HONOLULU (KHON2) — Drivers might want to be careful with who takes their car out.

Construction began at two Oahu intersections on Tuesday, Sept. 20 to install cameras that will cite the owner — not the driver — of vehicles that run red lights.

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Both locations are along Vineyard Boulevard; One is at Palama Street and the other is at Liliha Street.

Officials have been gathering data over the summer and said several drivers run the red light at the Palama intersection every day.

“10 cars per day were running red lights, so we saw that it’s an issue here, which is why we selected this intersection,” said Ed Sniffen, Hawaii Department of Transportation’s deputy director of highways.

Construction is expected to take two to three weeks at each intersection.

“On Liliha, we’ll start that up in October. It’ll take us another two to three weeks to finalize that installation, then that area will be up and running as well,” Sniffen said.

The cameras — once they become active — will snap a photo of the license plate if a vehicle crosses the stop line after the light turns red. Honolulu police will then check the location of the infraction as well as the vehicle registration.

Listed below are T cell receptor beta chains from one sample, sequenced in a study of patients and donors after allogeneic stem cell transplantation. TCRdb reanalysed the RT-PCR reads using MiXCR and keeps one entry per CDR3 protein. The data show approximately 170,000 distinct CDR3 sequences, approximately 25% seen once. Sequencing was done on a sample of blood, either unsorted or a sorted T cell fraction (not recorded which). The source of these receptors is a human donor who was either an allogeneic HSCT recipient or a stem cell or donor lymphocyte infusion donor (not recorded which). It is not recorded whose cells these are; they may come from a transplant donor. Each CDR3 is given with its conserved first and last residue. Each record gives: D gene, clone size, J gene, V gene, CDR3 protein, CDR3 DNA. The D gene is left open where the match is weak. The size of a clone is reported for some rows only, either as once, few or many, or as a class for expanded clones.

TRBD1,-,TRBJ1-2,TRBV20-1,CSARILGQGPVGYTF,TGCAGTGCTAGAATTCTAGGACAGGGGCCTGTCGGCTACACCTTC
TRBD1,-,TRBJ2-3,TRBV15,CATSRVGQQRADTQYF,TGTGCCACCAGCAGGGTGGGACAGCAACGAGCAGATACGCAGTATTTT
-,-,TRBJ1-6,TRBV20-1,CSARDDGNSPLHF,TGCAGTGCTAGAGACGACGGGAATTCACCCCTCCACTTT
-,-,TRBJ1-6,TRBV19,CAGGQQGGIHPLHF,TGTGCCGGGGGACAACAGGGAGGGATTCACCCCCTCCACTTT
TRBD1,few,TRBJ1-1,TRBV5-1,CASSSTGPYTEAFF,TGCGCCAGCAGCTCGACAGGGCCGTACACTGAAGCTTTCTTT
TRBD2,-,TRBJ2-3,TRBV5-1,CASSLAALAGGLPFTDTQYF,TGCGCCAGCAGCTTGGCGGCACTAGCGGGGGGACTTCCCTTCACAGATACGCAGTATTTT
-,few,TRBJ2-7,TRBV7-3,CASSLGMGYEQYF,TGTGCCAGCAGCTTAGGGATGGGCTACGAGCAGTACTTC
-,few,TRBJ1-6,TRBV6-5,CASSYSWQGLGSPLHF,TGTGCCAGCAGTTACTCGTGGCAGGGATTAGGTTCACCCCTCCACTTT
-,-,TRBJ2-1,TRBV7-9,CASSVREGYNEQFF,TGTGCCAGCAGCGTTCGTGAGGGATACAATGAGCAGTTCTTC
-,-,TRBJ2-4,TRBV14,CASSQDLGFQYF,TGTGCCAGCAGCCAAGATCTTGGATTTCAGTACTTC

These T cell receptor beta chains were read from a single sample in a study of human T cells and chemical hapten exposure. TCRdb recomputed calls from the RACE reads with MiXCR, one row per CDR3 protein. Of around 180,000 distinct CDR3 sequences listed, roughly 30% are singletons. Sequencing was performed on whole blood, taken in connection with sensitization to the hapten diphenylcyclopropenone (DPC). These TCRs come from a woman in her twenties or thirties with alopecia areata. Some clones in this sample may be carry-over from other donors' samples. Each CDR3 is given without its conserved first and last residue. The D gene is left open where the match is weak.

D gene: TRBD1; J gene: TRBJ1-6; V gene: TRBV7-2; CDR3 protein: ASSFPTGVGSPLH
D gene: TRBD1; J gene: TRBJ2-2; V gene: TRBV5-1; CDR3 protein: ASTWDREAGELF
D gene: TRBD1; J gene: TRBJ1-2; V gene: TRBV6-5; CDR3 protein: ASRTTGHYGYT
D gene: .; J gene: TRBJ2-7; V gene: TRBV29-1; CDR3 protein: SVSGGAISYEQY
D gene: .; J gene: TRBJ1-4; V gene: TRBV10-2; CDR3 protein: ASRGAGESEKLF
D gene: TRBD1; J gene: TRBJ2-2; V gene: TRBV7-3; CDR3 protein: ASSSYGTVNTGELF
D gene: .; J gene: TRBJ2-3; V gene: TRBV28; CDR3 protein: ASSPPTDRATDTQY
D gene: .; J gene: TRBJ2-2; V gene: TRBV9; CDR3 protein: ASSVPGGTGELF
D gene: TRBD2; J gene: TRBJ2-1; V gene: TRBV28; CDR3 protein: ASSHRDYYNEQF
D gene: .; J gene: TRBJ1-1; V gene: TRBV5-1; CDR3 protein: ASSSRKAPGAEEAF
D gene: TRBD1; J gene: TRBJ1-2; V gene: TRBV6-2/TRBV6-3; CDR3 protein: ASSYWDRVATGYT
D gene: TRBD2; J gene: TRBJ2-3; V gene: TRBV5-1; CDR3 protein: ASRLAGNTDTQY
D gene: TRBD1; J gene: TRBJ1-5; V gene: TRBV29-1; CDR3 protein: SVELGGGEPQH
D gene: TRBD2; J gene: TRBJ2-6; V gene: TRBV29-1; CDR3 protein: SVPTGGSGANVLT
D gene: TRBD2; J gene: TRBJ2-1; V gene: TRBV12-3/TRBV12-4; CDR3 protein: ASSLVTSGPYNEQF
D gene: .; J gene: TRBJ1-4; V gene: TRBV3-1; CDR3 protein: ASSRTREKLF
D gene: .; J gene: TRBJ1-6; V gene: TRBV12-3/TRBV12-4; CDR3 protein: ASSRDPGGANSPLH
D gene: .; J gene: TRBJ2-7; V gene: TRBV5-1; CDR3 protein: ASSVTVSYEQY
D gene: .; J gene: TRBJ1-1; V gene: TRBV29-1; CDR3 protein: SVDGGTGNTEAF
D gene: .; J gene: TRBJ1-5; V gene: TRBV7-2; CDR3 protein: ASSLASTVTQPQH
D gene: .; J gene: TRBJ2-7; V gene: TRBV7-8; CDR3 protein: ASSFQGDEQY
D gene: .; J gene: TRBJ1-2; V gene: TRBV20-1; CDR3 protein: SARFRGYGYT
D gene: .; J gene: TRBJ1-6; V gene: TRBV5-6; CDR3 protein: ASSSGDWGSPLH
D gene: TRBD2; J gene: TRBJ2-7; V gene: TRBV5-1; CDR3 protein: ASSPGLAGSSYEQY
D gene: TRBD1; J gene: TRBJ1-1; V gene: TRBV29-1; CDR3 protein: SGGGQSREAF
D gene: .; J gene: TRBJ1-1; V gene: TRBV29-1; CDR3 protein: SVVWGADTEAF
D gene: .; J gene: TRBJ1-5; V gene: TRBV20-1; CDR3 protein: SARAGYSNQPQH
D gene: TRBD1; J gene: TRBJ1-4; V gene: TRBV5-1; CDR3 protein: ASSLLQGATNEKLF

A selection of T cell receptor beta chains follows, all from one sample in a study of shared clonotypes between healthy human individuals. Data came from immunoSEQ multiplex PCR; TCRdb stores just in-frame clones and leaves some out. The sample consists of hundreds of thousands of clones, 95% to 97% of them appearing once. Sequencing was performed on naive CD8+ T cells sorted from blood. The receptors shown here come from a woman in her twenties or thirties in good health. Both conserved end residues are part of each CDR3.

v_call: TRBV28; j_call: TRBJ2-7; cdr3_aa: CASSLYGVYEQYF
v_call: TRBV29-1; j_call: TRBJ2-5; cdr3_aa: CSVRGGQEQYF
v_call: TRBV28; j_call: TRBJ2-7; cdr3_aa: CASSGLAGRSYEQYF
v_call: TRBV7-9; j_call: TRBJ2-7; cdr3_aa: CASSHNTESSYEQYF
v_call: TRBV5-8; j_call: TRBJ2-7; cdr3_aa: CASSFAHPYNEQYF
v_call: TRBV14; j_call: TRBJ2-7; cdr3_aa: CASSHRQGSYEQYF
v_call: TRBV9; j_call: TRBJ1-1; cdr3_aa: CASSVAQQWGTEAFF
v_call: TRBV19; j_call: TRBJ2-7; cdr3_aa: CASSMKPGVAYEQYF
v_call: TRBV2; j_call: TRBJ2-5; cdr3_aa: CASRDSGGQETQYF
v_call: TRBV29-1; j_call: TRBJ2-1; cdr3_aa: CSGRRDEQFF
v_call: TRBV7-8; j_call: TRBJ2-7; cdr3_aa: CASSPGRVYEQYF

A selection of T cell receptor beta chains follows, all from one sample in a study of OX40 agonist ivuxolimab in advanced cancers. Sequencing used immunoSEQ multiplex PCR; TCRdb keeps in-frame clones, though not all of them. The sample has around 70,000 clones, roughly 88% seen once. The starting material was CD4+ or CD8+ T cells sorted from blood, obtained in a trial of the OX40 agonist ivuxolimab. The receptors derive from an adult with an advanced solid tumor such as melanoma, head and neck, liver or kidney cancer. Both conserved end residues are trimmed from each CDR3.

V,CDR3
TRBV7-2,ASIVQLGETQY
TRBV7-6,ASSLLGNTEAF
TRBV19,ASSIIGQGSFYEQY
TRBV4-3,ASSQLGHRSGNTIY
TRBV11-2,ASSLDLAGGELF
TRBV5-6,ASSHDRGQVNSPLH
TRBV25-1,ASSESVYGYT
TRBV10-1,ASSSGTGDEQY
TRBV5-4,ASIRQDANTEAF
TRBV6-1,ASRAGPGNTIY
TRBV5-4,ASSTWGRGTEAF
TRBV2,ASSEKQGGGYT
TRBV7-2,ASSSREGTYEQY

“And if the officer is satisfied that the burden is met, then the officer will issue the citation, which will be sent by mail to the registered owner,” said Honolulu police Traffic Division Maj. Ben Moszkowicz.

Officials said owners can still dispute the citation — like if their vehicle was stolen — since the cameras do not target the driver.

“We’ll set up the process on our website for everybody to know how to appeal, what you can appeal and how to appeal it,” Sniffen said, “we want to make sure this is fair to everybody, so if there are extenuating circumstances, we would love to consider it.”

Each intersection will have a 30-day introductory period when construction wraps up. Warnings will be given out instead of citations during that time. Citations will begin rolling out when the introductory period ends.

“If you happen to loan your car to someone who runs a red light, you’re responsible for that car if they park it illegally or if they’re involved in a collision. So this is kind of no different, it’s kind of the same mindset,” Maj. Moszkowicz said.

One Liliha resident said his son drives his car on occasion, but he liked the idea of putting safety first.

“You should be careful when you take the car! Everybody should, know what I mean,” Mel Merritt said. “Everybody stay safe, everybody will be alright, right?”

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Officials have yet to confirm 8 other possible sites for these cameras but said the Palama and Liliha locations will begin citing vehicle owners by the end of 2022.